I can report that I only got elbowed twice, trodden on once, and had my foot run over by one car this year. This one.
All in all, a success.
Once in the holding area, the entrants have a few moments to gather their thoughts, chat to fellow drivers, watch a spot of hill climb action, then strap in and prepare themselves and their cars for their turn at the hill.
Lord March’s Driveway
Because, of course, at the heart of the Festival of Speed snakes the infamous hill climb, and the story behind this particular feature of the event is one of British eccentricity at its finest. Measuring just over a mile long, and comprising of nine, mostly shallow, turns, the Goodwood hill climb came about after the Earl of March (owner of the Goodwood Estate) had a desire to return motor racing to Goodwood.
Unable to use the preexisting racing circuit due to red tape, in 1993 Lord March decided to host a hill climb on the driveway of Goodwood House. The idea of an international motoring event held on some bloke’s driveway and front lawn sounds ridiculous, but when you’ve got the Goodwood Estate to play in, it’s all entirely reasonable.
In the 24 years or so since the hill climb portion of the event started, Goodwood House has seen all manner of machines hurtle past. From Le Mans winners to modern F1 machines, historic motorcycles to electric vehicles, sports cars, supercars, hypercars, NASCARs and modern drift beasts.
The course is super narrow too – roughly the equivalent of a small B-road here in the UK – and there wouldn’t be much room spare if two cars cross paths going in opposite directions. This makes it all the more tricky to navigate at speed, and with such little run-off there’s no room for error.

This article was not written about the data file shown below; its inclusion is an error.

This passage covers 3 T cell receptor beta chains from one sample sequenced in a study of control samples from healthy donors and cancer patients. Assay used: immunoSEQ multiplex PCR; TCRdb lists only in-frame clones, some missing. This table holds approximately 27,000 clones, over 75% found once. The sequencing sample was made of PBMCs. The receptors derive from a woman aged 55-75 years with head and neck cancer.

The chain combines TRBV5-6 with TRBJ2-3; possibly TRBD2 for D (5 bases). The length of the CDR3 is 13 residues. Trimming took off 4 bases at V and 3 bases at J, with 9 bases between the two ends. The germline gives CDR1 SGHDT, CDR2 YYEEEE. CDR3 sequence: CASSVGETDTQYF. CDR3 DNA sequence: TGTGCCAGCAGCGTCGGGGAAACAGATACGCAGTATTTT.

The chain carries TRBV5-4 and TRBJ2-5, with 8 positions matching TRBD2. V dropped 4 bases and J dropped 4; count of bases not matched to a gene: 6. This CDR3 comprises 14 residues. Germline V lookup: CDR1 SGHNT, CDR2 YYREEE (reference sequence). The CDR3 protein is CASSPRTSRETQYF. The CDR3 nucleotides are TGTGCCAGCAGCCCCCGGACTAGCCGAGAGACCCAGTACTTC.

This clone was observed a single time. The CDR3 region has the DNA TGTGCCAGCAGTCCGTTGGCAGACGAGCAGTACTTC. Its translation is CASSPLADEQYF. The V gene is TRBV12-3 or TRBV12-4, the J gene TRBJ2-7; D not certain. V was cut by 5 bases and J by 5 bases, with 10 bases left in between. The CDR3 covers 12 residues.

Throughout that time the hill climb hasn’t lost any of its charm either; the Festival of Speed celebrates its history and rituals with pride. The group of white overall-clad marshalls ‘holding’ the car on the start line is a particular favourite moment of mine – it’s all part of the event’s theatre.
From the moment their hands are released from the car’s bodywork, the entrants are free to hurtle (or just burnout) down the tree-lined avenue that forms the start straight, towards a sharp right-hander and out into the open.
Yes, this was the single most terrifying thing to be stood directly in front of as it turned in. I don’t even know how it fitted up the hill. Check out the sidewall movement on those tyres!
Another, shallower, right spills them out in front of Goodwood House, the Festival of Speed centre piece, the VIP hospitality sweets, champagne bars and the bulk of the crowd. Some drivers opt to keep it pinned here, treating the crowd to a full throttle pass along this relatively straight bit of course, whilst others use the limited space to put on a show and tear up some tyres.
Under the footbridge and around a series of shallow and fast lefts, the cars pick up speed as they roar past several packed grandstands.
All eyes are trained on entrants as they enter the trickiest corner of the climb – Molecomb. If you’re going to crash at Goodwood, this is where you’re likely to do it. The course crests slightly before a very sharp left, relieving the cars of essential grip and traction. I’ve been told that if you’re not well into your braking before the top of the crest then you’re already in the hay bales. Or if you’re Vaughn Gittin Jr., you just power round.